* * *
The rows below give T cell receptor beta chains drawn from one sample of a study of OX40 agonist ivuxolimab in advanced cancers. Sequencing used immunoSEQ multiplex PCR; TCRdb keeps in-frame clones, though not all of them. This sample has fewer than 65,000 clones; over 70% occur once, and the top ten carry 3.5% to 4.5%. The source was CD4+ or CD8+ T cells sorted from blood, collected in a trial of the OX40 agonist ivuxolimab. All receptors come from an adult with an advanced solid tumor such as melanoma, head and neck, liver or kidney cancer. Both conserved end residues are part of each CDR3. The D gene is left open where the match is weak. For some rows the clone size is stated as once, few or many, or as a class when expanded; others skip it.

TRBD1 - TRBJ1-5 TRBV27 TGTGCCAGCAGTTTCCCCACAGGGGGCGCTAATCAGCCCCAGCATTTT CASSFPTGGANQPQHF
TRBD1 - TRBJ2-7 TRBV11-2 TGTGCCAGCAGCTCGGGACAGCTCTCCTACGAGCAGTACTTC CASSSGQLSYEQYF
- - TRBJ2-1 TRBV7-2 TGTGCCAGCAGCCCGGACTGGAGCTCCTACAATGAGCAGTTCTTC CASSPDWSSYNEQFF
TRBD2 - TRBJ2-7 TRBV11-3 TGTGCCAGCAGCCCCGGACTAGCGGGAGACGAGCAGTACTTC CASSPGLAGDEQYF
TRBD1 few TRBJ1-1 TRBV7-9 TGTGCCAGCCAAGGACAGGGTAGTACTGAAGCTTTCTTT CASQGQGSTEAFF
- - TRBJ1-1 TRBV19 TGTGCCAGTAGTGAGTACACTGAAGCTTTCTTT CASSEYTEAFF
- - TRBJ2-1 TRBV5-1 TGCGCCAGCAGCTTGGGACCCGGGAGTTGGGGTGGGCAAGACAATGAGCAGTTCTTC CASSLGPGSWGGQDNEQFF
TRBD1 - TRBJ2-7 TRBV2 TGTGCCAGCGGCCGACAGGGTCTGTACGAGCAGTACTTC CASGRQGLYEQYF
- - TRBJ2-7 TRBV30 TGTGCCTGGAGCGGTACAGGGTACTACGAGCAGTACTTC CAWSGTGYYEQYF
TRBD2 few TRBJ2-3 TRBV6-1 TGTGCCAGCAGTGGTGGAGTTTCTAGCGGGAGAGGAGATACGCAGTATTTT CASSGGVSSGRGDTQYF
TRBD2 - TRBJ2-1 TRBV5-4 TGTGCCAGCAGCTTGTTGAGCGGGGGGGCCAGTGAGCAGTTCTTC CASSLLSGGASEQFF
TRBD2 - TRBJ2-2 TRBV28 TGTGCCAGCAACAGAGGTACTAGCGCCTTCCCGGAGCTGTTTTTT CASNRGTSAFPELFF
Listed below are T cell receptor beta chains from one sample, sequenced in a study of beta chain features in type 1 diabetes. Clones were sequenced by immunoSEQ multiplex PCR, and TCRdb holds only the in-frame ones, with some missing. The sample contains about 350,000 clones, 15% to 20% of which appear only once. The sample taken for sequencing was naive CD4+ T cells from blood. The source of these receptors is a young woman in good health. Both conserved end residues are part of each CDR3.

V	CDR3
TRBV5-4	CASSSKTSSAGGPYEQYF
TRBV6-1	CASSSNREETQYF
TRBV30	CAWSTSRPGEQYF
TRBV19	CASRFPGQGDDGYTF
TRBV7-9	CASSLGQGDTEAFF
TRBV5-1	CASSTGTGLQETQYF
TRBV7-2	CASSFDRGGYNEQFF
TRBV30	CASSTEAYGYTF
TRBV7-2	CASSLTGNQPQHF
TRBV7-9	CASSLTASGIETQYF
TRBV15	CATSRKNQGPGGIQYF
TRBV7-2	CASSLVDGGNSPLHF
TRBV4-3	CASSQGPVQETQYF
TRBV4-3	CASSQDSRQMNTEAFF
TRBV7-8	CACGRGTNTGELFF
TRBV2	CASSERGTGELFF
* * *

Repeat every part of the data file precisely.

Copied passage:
The rows below give T cell receptor beta chains drawn from one sample of a study of OX40 agonist ivuxolimab in advanced cancers. Sequencing used immunoSEQ multiplex PCR; TCRdb keeps in-frame clones, though not all of them. This sample has fewer than 65,000 clones; over 70% occur once, and the top ten carry 3.5% to 4.5%. The source was CD4+ or CD8+ T cells sorted from blood, collected in a trial of the OX40 agonist ivuxolimab. All receptors come from an adult with an advanced solid tumor such as melanoma, head and neck, liver or kidney cancer. Both conserved end residues are part of each CDR3. The D gene is left open where the match is weak. For some rows the clone size is stated as once, few or many, or as a class when expanded; others skip it.

TRBD1 - TRBJ1-5 TRBV27 TGTGCCAGCAGTTTCCCCACAGGGGGCGCTAATCAGCCCCAGCATTTT CASSFPTGGANQPQHF
TRBD1 - TRBJ2-7 TRBV11-2 TGTGCCAGCAGCTCGGGACAGCTCTCCTACGAGCAGTACTTC CASSSGQLSYEQYF
- - TRBJ2-1 TRBV7-2 TGTGCCAGCAGCCCGGACTGGAGCTCCTACAATGAGCAGTTCTTC CASSPDWSSYNEQFF
TRBD2 - TRBJ2-7 TRBV11-3 TGTGCCAGCAGCCCCGGACTAGCGGGAGACGAGCAGTACTTC CASSPGLAGDEQYF
TRBD1 few TRBJ1-1 TRBV7-9 TGTGCCAGCCAAGGACAGGGTAGTACTGAAGCTTTCTTT CASQGQGSTEAFF
- - TRBJ1-1 TRBV19 TGTGCCAGTAGTGAGTACACTGAAGCTTTCTTT CASSEYTEAFF
- - TRBJ2-1 TRBV5-1 TGCGCCAGCAGCTTGGGACCCGGGAGTTGGGGTGGGCAAGACAATGAGCAGTTCTTC CASSLGPGSWGGQDNEQFF
TRBD1 - TRBJ2-7 TRBV2 TGTGCCAGCGGCCGACAGGGTCTGTACGAGCAGTACTTC CASGRQGLYEQYF
- - TRBJ2-7 TRBV30 TGTGCCTGGAGCGGTACAGGGTACTACGAGCAGTACTTC CAWSGTGYYEQYF
TRBD2 few TRBJ2-3 TRBV6-1 TGTGCCAGCAGTGGTGGAGTTTCTAGCGGGAGAGGAGATACGCAGTATTTT CASSGGVSSGRGDTQYF
TRBD2 - TRBJ2-1 TRBV5-4 TGTGCCAGCAGCTTGTTGAGCGGGGGGGCCAGTGAGCAGTTCTTC CASSLLSGGASEQFF
TRBD2 - TRBJ2-2 TRBV28 TGTGCCAGCAACAGAGGTACTAGCGCCTTCCCGGAGCTGTTTTTT CASNRGTSAFPELFF
Listed below are T cell receptor beta chains from one sample, sequenced in a study of beta chain features in type 1 diabetes. Clones were sequenced by immunoSEQ multiplex PCR, and TCRdb holds only the in-frame ones, with some missing. The sample contains about 350,000 clones, 15% to 20% of which appear only once. The sample taken for sequencing was naive CD4+ T cells from blood. The source of these receptors is a young woman in good health. Both conserved end residues are part of each CDR3.

V	CDR3
TRBV5-4	CASSSKTSSAGGPYEQYF
TRBV6-1	CASSSNREETQYF
TRBV30	CAWSTSRPGEQYF
TRBV19	CASRFPGQGDDGYTF
TRBV7-9	CASSLGQGDTEAFF
TRBV5-1	CASSTGTGLQETQYF
TRBV7-2	CASSFDRGGYNEQFF
TRBV30	CASSTEAYGYTF
TRBV7-2	CASSLTGNQPQHF
TRBV7-9	CASSLTASGIETQYF
TRBV15	CATSRKNQGPGGIQYF
TRBV7-2	CASSLVDGGNSPLHF
TRBV4-3	CASSQGPVQETQYF
TRBV4-3	CASSQDSRQMNTEAFF
TRBV7-8	CACGRGTNTGELFF
TRBV2	CASSERGTGELFF